Though they’ve been overshadowed by such peers as Wolf Parade, Godspeed You! Black Emperor and one-time tour mates Arcade Fire, the Unicorns are one of the greatest pop bands to ever come out of Montreal. Lasting only four years, they released just one studio album, 2003’s Who Will Cut Our Hair When We’re Gone?, a landmark of weirdo indie rock that’s a Technicolor hodgepodge of chaos and cartoonish instrumentation. With Nick Thorburn as Nick “Neil” Diamonds, Alden Penner as Alden Ginger, and Jamie Thompson as J’aime Tambeur, even their stage names conveyed a level of silliness that belies their superhuman skill in creating bizarre pop gems. Too good to last, by the end of 2004, they’d played their final shows. Asked why the band had split, Tambeur, who’d go on play with Diamonds on the debut album by beloved indie rock mainstay Islands, replied, “Why did the Unicorns stay together for as long as they did?”’
The band’s self-released debut EP, featuring a few songs that would be reworked for the album, was created solely by Diamonds and Ginger. But that summer, the pair had realized their limitations, adding Tambeur to help flesh out their sound. From the moment you pick up Cut Our Hair, you understand what the Unicorns are about. The cover – a stylized illustration of a surprised-looking rainbow being struck through the eye by a bolt of lightning – tells you exactly what they’ve got in store. The music, too, feels entirely cartoonish. Sea creatures and ghosts abound in a wash of bizarre noise and thrift shop instrumentation. Noise is a central concern, and it’s apt that opening track “I Don’t Wanna Die” begins with the kind of minor chaos that typifies much of the album, with weird synth noodling and drummer Tambeur laying down a scattered beat. A bit of studio vérité patter (“Are we rolling?”) and we’re off. Diamonds’ processed voice comes in with a schmaltzy keyboard line and a dire prediction: “I’ll die in a PLAAAAAAAAANE crash!,” he wails before making a cartoon explosion sound with his mouth.
Cut Our Hair takes steps to demystify the unknown, and one of life’s most terrifying unknowns features prominently: Death is ever-present. Opening and closing tracks about death make this clear yet approach the subject in a way that takes the terror out of it. This isn’t just tonal. The album’s ghosts aren’t necessarily friendly; “I told the gang we weren’t welcome/ The ghost made that clear,” Diamonds sings on “Ghost Mountain.” But in singing so much about them, they’re able to soothe their (and our) fears with the optimism that something does exist after death.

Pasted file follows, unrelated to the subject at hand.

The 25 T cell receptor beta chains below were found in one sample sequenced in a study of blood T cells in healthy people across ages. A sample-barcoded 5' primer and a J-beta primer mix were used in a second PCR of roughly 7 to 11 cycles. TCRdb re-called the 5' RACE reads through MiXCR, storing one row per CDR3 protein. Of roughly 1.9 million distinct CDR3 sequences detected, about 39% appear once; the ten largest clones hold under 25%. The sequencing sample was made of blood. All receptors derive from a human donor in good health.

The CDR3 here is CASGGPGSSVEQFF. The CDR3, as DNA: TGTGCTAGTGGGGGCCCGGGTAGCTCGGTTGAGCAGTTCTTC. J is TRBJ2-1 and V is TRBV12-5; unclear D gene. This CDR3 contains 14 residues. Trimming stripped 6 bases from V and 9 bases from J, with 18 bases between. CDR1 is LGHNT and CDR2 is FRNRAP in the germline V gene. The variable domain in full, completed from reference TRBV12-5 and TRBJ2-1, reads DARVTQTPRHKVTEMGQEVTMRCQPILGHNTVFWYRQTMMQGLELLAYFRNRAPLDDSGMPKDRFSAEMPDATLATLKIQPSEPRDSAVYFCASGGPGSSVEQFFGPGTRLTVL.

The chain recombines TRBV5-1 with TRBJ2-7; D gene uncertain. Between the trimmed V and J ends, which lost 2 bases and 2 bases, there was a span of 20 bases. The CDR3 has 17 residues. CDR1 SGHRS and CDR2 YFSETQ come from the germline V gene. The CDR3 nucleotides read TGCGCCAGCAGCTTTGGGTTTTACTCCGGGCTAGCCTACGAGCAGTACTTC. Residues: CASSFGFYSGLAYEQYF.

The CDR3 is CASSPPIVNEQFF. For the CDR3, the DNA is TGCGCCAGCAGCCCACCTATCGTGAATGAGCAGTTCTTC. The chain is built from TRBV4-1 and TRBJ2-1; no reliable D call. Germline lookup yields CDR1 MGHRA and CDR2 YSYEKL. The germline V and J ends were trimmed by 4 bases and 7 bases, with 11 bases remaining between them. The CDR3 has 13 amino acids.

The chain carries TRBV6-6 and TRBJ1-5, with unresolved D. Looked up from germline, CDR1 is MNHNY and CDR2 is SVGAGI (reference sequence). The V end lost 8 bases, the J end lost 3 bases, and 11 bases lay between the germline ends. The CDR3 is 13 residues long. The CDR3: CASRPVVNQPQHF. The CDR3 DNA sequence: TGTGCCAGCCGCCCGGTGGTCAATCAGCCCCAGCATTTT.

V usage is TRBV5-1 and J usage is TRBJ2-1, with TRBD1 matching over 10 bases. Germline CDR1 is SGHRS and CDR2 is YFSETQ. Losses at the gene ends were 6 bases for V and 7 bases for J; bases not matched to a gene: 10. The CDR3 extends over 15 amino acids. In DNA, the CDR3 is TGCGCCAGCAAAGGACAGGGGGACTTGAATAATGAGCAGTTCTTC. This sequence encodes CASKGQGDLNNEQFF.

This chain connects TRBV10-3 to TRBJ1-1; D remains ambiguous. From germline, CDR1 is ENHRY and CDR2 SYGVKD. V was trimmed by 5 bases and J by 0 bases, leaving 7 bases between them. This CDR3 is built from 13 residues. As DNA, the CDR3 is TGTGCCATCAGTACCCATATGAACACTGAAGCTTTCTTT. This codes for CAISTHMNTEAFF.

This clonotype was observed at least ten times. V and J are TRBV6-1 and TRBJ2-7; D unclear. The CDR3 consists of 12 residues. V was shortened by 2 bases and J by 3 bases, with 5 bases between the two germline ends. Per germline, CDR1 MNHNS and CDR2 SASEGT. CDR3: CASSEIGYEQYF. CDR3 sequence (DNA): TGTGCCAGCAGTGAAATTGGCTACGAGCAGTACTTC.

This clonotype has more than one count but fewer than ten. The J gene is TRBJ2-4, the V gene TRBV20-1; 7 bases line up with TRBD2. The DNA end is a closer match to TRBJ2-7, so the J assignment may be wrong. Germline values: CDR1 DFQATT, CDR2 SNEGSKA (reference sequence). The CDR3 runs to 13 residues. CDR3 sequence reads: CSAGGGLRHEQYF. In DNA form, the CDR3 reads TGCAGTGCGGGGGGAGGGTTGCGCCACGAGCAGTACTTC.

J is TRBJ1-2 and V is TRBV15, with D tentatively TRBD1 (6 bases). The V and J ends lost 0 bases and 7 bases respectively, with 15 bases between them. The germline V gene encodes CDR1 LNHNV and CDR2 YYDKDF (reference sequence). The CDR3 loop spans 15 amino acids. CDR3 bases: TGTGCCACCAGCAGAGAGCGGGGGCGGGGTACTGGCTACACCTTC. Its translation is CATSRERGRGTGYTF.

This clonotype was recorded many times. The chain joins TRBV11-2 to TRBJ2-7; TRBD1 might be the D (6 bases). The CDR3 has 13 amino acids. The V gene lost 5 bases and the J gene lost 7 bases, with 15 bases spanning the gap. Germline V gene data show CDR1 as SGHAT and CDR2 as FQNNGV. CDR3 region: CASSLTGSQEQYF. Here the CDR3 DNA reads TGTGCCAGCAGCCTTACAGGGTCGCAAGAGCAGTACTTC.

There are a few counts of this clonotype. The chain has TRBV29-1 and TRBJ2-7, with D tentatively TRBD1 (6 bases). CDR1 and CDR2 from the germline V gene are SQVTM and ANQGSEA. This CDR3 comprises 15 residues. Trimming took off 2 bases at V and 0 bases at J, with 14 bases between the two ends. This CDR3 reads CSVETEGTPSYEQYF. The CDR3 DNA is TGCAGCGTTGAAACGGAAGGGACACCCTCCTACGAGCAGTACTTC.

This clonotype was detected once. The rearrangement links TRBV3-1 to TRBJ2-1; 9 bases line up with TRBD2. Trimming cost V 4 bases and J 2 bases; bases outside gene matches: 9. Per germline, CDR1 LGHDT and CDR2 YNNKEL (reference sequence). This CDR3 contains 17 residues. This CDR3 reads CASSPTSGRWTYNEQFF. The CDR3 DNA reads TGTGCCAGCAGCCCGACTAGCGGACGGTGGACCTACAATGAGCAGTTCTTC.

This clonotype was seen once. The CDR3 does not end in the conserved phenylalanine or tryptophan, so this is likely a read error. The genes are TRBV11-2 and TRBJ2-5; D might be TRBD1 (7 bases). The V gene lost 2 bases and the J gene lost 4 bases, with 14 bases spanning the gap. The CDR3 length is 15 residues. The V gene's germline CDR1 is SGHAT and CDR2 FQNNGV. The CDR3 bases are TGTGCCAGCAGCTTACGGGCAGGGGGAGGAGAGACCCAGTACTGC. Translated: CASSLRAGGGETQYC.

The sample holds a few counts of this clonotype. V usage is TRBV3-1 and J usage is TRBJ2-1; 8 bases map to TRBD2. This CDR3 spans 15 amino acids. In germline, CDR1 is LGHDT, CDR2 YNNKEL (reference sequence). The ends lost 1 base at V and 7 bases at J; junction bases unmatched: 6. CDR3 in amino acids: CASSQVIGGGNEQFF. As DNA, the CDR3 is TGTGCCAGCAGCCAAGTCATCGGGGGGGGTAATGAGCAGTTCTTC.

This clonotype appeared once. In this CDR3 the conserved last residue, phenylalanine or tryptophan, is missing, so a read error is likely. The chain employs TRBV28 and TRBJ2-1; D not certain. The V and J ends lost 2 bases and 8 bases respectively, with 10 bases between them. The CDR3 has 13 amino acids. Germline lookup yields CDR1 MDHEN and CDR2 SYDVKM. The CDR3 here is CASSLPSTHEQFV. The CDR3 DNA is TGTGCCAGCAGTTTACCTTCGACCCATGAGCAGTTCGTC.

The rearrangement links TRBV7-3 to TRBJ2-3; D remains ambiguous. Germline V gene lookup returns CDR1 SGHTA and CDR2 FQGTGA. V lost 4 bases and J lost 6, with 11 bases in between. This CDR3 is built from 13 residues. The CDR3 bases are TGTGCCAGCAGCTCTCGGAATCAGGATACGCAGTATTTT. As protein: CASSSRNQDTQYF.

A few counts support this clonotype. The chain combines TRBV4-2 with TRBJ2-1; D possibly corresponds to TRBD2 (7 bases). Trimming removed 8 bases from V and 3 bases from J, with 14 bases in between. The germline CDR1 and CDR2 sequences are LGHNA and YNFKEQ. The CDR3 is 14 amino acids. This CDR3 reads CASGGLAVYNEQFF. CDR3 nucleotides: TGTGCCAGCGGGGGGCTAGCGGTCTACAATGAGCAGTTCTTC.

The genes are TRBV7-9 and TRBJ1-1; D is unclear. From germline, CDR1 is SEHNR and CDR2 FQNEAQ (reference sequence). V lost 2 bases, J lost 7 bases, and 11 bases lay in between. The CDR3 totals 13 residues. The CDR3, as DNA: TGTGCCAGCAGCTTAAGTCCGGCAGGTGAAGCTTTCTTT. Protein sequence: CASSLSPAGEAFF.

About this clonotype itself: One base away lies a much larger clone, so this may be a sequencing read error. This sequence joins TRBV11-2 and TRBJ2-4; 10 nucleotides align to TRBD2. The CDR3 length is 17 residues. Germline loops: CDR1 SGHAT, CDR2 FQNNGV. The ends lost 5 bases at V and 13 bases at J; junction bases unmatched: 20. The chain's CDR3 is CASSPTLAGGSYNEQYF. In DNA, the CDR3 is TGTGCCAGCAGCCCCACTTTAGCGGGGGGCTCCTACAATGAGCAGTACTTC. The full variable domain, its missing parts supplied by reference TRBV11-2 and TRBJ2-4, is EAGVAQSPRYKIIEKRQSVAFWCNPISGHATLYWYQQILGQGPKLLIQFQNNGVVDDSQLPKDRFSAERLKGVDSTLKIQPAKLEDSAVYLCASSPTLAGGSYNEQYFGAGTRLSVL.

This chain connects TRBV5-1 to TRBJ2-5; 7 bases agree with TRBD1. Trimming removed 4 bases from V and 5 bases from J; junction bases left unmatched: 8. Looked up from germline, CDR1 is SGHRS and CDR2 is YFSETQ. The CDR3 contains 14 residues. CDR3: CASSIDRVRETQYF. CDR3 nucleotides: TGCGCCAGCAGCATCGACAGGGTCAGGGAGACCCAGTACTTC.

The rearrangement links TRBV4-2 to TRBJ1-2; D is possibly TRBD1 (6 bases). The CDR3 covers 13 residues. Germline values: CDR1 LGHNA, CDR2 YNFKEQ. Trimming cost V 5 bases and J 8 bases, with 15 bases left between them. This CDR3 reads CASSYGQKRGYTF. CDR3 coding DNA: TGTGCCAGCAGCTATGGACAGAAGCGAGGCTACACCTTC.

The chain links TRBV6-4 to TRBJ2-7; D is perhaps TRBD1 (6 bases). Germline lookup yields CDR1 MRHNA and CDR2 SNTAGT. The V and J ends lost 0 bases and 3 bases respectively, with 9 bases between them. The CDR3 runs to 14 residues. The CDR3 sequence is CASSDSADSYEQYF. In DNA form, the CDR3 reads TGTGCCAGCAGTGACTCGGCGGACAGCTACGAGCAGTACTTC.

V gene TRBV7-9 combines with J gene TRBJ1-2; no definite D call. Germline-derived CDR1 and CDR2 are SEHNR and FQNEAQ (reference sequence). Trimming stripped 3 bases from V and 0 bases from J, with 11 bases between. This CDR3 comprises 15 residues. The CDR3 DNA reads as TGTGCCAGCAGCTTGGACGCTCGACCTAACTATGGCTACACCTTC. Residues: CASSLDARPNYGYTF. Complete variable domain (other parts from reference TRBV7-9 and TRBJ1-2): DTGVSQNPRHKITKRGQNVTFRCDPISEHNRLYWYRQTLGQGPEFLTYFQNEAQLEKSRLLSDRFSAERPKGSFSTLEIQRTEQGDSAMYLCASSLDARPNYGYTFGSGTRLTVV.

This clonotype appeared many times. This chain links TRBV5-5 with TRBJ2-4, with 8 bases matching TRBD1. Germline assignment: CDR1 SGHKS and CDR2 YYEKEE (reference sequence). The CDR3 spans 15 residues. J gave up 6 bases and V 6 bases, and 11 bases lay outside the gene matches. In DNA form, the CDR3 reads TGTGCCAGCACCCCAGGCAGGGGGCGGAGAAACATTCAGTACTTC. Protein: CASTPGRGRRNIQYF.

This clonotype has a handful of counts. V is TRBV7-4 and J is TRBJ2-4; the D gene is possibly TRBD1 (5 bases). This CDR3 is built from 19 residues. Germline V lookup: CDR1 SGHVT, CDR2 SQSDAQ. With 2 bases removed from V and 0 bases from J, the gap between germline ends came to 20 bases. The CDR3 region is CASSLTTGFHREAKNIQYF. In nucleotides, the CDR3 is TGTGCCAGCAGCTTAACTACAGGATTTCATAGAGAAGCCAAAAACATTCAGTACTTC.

Mostly, these themes exist to pour some weirdness into the mix – and while it could have easily come off as grating or overly twee, the team manages to mold it into infectiousness. One of the album’s catchiest songs, “Jellybones” (a song strong enough to get a video, kicks off with a flash of keyboard racket, only to finally coalesce into a hip-shaker. “Sea Ghost” pulls a similar trick, replacing that noise with the sound of an honest-to-god recorder, an absurd and obnoxious instrument that, in Diamonds’ fingers, just works. Many of these songs begin with everything from door-banging and screaming (“Tuff Luff”) to out-of-context radio snippets about Satan (“Let’s Get Known”). There’s a lot of different sounds here, giving the album a distinct and organic kitchen sink appeal.
This is a fun (and funny) record, and the interplay between Diamonds and Ginger is a crucal part of that. While many bands feature dual vocals, their chemistry allows them to naturally build conversations into songs. EP holdover “Child Star” begins as a brooding number delivered mostly by a growling Diamonds, but it surfaces as a screwball tale that concludes with a fevered argument between the star and his jilted fan: “I’m still a big big star/ “No, you’re not”/ Yes, I am/ “No, you’re not”/ Yes, I am/ “No, you’re not.”
Mostly, though, these songs are just plain good. Worth showcasing specifically is “Tuff Luff,” a song that manages to seamlessly invade several different soundscapes effortlessly in just four minutes. Marvel at the moves it makes as it grows from a place with just Diamonds’ voice and a handful of notes plucked out with an achingly slow patience that builds to another dual-vocal climax. In the hands of a different band, this push/pull cycle might grow exhausting – but on Cut Our Hair, the band performs this dance in a way that not only works, but showcases their songwriting skill.
By the time we reach the end of the album, the Unicorns have passed through 12 unique spaces and emerge transformed, and “Ready to Die” is strangely breezy considering the implications. Even until the bitter end, Diamonds is doing his best to stay self-aware, to the point of namedropping the song title’s inspiration: “As I slurred that chorus/ The ghosts got Biggie Small sounds like a drill/ The death sweat suits me/ A death threat provides a thrill,” he strains, knowing he’s near the end. Though they’d go to put out just one more release, The Unicorns: 2014 EP, released in 2004, “Ready to Die” feels like an apt end: not with a bang, but with a cough and a full stop. For a band that dedicated to their own brand of weirdness, it wouldn’t be nearly as good of an end if they’d planned it.